I think it was Clint Smith that said it best; "If you aren't shooting you should be moving. If you aren't moving you should be reloading."

    OK, now back to our regularly scheduled program. :)

    Biker

  8. #27
    Join Date
    Jan 2008
    Location
    Honolulu, HI & Salt Lake City, UT
    Posts
    2,797
    I like that suggestion of taking a step to the side. I'll try it out on the range, then if all goes well I'll incorporate it in my training.



    gf
    "A few well placed shots with a .22LR is a lot better than a bunch of solid misses with a .44 mag!" Glock Armorer, NRA Chief RSO, Pistol, Rifle, Shotgun, Muzzleloading Rifle, Muzzleloading Shotgun, and Home Firearm Safety Training Counselor

  9. #28

    Also for the frugal-minded

    try simple paper plates. After shooting you can hold them over your face and chest to get an idea of your stopping efficiency.
    Reality, DEAL with IT!

  10. #29
    Join Date
    Oct 2008
    Location
    Virginia Beach
    Posts
    10
    I carry a really small (AMT Backup .380 S/A) pistol in a Bianchi thumb-break holster, and I spend a good bit of time practicing clearing my shirt, locating the holster with the flat of my hand, sliding my thumb up the outside of the strap and breaking the snap open. Then I'll work on simply getting the gun into my hand, which is somewhat tricky with a subcompact.
    Breaking it down into stages and then putting them all together seems to work better for me than just doing it in one fell swoop, as there are is quite a bit to do in a very short time, and coming up with a poor grip means an injured hand at the very least. It makes it easier to identify problem areas and solutions to them.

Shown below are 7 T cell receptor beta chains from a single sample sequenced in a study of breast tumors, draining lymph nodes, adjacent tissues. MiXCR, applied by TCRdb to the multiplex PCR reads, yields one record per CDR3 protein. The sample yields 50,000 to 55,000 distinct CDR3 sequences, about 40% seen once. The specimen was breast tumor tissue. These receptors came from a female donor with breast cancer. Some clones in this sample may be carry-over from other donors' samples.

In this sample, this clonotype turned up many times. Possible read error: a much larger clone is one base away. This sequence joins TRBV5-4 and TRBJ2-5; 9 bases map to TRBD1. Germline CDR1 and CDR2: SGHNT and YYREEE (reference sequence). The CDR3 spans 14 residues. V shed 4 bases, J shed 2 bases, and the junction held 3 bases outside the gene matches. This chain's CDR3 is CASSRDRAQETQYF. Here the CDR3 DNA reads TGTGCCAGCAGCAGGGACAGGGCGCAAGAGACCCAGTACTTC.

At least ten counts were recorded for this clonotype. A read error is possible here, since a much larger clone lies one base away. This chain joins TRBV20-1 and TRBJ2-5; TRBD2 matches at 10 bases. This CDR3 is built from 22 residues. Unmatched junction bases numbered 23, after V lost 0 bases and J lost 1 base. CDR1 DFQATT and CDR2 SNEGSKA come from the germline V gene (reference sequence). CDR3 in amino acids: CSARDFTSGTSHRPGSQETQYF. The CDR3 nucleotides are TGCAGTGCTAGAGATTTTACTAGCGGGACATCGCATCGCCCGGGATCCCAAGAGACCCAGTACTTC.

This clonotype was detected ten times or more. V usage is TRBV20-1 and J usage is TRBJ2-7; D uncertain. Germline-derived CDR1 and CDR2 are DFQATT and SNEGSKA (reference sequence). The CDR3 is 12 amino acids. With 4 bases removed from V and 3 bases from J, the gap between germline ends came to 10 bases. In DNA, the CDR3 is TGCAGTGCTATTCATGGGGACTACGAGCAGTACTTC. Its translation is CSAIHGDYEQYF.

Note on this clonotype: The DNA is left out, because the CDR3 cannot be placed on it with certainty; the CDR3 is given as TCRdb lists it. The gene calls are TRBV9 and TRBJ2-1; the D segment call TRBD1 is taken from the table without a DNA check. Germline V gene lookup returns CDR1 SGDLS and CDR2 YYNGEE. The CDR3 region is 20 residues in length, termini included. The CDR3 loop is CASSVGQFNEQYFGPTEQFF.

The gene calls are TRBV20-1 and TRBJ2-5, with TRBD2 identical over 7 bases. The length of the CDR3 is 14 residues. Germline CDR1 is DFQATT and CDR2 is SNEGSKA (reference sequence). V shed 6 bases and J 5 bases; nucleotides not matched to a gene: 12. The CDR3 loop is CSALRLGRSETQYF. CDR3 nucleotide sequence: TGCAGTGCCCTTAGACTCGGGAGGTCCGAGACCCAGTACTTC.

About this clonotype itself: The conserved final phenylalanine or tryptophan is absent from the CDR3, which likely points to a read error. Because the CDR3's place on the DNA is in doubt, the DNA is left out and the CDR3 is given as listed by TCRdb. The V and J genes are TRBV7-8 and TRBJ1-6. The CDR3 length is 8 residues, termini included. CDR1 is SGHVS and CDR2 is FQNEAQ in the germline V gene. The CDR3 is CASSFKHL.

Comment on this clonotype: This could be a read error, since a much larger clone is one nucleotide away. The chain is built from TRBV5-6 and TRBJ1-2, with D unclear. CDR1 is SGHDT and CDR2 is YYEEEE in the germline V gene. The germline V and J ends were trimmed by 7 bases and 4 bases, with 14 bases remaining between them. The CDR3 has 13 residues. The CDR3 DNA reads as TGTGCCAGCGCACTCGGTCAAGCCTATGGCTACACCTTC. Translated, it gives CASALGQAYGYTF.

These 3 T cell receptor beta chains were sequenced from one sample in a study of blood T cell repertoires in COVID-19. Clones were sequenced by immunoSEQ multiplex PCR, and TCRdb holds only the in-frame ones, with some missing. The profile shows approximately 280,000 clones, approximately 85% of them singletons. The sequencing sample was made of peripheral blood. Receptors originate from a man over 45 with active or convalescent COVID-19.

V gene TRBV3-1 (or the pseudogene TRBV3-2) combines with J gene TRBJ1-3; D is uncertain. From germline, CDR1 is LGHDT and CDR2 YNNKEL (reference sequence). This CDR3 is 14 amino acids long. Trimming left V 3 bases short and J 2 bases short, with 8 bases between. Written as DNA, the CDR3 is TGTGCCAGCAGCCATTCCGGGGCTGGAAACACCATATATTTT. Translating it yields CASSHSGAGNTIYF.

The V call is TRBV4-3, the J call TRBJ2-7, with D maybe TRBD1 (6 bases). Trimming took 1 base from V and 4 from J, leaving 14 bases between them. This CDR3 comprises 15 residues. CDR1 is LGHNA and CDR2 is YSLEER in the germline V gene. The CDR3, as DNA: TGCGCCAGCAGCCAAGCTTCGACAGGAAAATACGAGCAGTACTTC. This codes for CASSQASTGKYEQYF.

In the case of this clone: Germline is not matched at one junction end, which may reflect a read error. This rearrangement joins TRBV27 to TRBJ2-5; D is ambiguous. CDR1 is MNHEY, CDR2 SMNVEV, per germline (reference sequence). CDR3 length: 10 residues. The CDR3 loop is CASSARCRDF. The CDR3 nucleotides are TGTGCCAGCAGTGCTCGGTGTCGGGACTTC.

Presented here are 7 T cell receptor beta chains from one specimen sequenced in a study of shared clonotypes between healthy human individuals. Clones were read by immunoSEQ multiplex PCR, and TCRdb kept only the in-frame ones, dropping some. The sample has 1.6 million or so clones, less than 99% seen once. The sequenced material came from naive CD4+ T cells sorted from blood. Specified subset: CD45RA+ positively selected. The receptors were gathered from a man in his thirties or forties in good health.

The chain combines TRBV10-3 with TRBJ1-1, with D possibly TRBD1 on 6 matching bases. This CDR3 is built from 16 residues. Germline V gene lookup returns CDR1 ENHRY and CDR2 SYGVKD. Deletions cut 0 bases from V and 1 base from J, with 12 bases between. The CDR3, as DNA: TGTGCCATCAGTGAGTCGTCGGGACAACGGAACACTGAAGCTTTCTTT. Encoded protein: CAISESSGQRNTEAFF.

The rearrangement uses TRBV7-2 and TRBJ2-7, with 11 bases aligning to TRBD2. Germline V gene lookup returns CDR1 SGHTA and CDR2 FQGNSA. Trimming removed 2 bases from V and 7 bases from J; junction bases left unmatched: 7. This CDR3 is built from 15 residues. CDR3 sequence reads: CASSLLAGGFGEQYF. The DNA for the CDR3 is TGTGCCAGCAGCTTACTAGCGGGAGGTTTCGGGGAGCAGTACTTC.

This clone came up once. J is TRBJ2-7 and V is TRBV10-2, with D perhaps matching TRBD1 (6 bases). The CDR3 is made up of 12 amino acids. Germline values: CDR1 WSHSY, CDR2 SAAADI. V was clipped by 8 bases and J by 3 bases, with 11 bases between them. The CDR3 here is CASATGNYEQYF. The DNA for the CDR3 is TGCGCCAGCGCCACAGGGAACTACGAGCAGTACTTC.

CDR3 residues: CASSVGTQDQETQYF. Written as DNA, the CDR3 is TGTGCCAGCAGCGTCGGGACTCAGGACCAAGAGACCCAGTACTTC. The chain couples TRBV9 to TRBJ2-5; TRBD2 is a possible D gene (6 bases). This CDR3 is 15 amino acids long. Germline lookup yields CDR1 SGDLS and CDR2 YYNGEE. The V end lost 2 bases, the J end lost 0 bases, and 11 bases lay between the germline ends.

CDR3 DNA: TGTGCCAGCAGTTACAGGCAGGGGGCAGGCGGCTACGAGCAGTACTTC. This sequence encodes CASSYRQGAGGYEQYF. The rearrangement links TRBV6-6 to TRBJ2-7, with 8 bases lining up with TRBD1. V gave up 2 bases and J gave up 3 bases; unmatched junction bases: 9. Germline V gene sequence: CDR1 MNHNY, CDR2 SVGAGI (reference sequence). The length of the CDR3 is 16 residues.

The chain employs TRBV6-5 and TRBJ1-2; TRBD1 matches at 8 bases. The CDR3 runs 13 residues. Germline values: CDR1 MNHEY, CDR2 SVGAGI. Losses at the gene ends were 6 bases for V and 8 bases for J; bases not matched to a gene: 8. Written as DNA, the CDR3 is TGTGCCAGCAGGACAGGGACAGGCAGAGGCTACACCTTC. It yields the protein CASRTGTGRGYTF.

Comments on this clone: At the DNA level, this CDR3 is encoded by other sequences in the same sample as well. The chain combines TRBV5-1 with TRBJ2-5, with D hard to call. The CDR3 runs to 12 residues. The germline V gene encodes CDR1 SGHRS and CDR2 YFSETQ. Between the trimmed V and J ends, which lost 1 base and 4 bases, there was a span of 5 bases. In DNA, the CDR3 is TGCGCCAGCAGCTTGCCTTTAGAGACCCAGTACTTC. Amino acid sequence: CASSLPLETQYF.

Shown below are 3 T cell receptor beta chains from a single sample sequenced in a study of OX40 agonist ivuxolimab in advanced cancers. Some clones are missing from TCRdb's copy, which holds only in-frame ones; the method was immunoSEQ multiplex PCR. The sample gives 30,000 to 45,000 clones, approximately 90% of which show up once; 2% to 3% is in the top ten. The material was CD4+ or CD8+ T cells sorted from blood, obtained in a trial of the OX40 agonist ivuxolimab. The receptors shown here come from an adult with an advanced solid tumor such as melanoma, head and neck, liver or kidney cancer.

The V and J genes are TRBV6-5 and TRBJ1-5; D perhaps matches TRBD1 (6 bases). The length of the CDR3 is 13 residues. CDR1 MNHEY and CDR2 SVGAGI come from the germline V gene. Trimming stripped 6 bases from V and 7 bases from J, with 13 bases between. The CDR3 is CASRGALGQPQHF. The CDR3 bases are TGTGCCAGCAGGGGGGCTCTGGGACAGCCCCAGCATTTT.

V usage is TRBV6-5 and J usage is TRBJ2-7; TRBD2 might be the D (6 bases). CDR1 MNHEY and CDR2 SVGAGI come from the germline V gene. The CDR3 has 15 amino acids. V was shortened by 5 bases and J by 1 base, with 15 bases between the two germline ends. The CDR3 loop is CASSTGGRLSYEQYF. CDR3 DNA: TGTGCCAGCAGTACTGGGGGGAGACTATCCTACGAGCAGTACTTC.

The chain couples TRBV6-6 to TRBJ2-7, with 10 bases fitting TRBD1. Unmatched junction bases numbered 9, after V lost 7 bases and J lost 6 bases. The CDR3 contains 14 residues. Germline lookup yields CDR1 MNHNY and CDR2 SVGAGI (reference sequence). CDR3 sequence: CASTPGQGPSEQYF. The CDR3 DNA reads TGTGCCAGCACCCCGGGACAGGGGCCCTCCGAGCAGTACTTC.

Hey, that orange thing in the oven is HOT!

  11. #30
    Join Date
    Jan 2008
    Location
    Florida Panhandle
    Posts
    3,096

    Exclamation I use ball and dummy drills...and combat pistol technique

    I run ball and dummy drills with a buddy loading a dummy round in the mag at unknown intervals. This serves 3 purposes. FTF (failure to fire), flinch detection and the ability to clear a stoppage while keeping the pistol on target.

    I also practice multiple target engagement at 7-10 meters and Mozambique drill for single targets.

    A very good video instructor is Rob Pincus. (spelling?) This guy has it all together.

    Remember...lateral movement is our friend it takes us out of the line of fire thus making us harder to score a critical shot on. Utilize lateral movement also during reloads to keep the opposition guessing.

    speed is life...react fast enough and accurately enough...slow perfect shots may get you killed and fast effective shots may save your life.
    Last edited by festus; 10-07-2008 at 12:30 PM.
    FESTUS
    IN OMNIA PARATUS